Autism Spectrum Disorder, Part 2: Diagnostic Features
The DSM 5 indicates that criteria include challenges in social communication and social interaction across multiple contexts over time. These include two separate overarching criteria, with three additional categories by which to diagnose this disorder. There is even a table by which 3 levels of support are clarified. These levels range from “requiring support” to “requiring very substantial support” (p. 52).
The first of five criteria indicate how “[p]ersistent deficits in social-emotional reciprocity, ranging, for example, from abnormal social approach and failure of normal back-and-forth conversation; to reduced sharing of interests, emotions, or affect; to failure to initiate or respond to social interactions” will be present. It goes on to indicate how “[d]eficits in nonverbal communicative behaviors used for social interaction, ranging for example, from poorly integrated verbal and nonverbal communication; to abnormal gestures; to a total lack of facial expressions and nonverbal communication. Deficits in developing, maintaining, and understanding relationships, ranging, for example, from difficulties adjusting behavior to suit various social contexts; to difficulties in sharing imaginative play or in making friends; to the absence of interest in peers” (p. 50).
Section B includes the “[r]estricted, repetitive patterns of behavior, interests, or activities, as manifested by at least two of the following, currently or by history (examples are illustrative, not exhaustive; see text): Stereotyped or repetitive motor movements, use of objects , or speech (simple motor stereotypes, lining up toys or flipping objects, echolalia, idiosyncratic phrases). Insistence on sameness, inflexible adherence to routines, or ritualized patterns of verbal or nonverbal behavior (extreme distress at small changes, difficulties with transitions, rigid thinking patterns, greeting rituals, need to take the same route or eat the same food every day). Highly restricted, fixated interests that are abnormal in intensity or focus (strong attachment to or preoccupation with unusual objects, excessively circumscribed or perseverative interests). Hyper- or hypo-reactivity to sensory input or unusual interest in sensory aspects of the environment (apparent indifference to pain/temperature, adverse response to specific sounds or textures, excessive smelling or touching of objects, visual fascination with lights or movement).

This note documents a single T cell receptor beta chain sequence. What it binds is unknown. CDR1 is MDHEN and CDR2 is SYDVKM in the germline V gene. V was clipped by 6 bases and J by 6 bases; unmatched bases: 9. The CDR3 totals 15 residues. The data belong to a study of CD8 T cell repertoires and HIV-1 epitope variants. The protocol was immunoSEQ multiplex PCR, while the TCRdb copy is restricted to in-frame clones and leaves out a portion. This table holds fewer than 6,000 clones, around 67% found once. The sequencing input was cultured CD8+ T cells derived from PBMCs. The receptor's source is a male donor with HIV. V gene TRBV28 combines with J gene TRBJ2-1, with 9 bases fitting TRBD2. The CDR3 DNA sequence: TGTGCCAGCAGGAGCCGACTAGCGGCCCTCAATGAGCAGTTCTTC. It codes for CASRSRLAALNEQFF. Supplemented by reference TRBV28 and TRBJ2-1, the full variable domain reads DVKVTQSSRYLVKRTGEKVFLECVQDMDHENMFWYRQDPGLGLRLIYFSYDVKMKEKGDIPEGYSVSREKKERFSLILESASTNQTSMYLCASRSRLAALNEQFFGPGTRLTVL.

Despite the fact that some symptoms may not be fully apparent until “social demands exceed limited capacities, or may be masked by learned strategies in later life[,]” Section C identifies how symptoms must be present in the earlier stages of development. And, according to Section D, symptoms must cause clinically significant impairments in social, occupational, or other areas of functionality. Section E focuses on differential diagnoses. Namely, that any of the above have not been better explained by a disability or delay other than ASD. Specifies are vast, including but not limited to how ASD may or may not be accompanied by an intellectual disability, language impairment; medical, genetic or environmental factor(s); another neurodevelopmental, mental or behavioral disorder; as well as the potential for co-occurring catatonia (Desk Reference, p. 28-29).
Much like all of us have traits of personality disorders – we all have imperfect personalities and flawed defense mechanisms; humans are imperfect – my personal opinion is we all have traits of autism spectrum disorders. While traits may be less numerous or intense, thereby not meeting the threshold for diagnosis, we can all relate to becoming upset when an expectation goes unmet or divergence from plan takes place (including while on vacations). We may have a favorite food we eat consistently if not daily. We may also have a hard time socially, wondering post-discussion if we said something wrong or missed a cue or context of a conversation (especially with regard to work and employers). And, surely we’ve all had a meltdown in our lives. The meltdown we experience may be due to overstimulation while in a crowd at a concert or theme park, or similar big event or excursion, where we just need to escape to a quiet corner and take a breath.
We may not experience any of these traits often or with severe intensity, but for a moment: imagine you do. Tough, right? Even our more benign occurrences can distance others, create conscious patterns of social upset, including pervasive personal anxieties. The path we desire may not even seem like the path we’re permitted to stay onward. With therapy, including behavioral coaching, social scripts may not seem so confusing, and the first thought or feeling we have may no longer be the one we privilege. And, if we do not privilege that initial thought or feeling, perhaps cultivation of the endeavors we most desire can be achieved after all.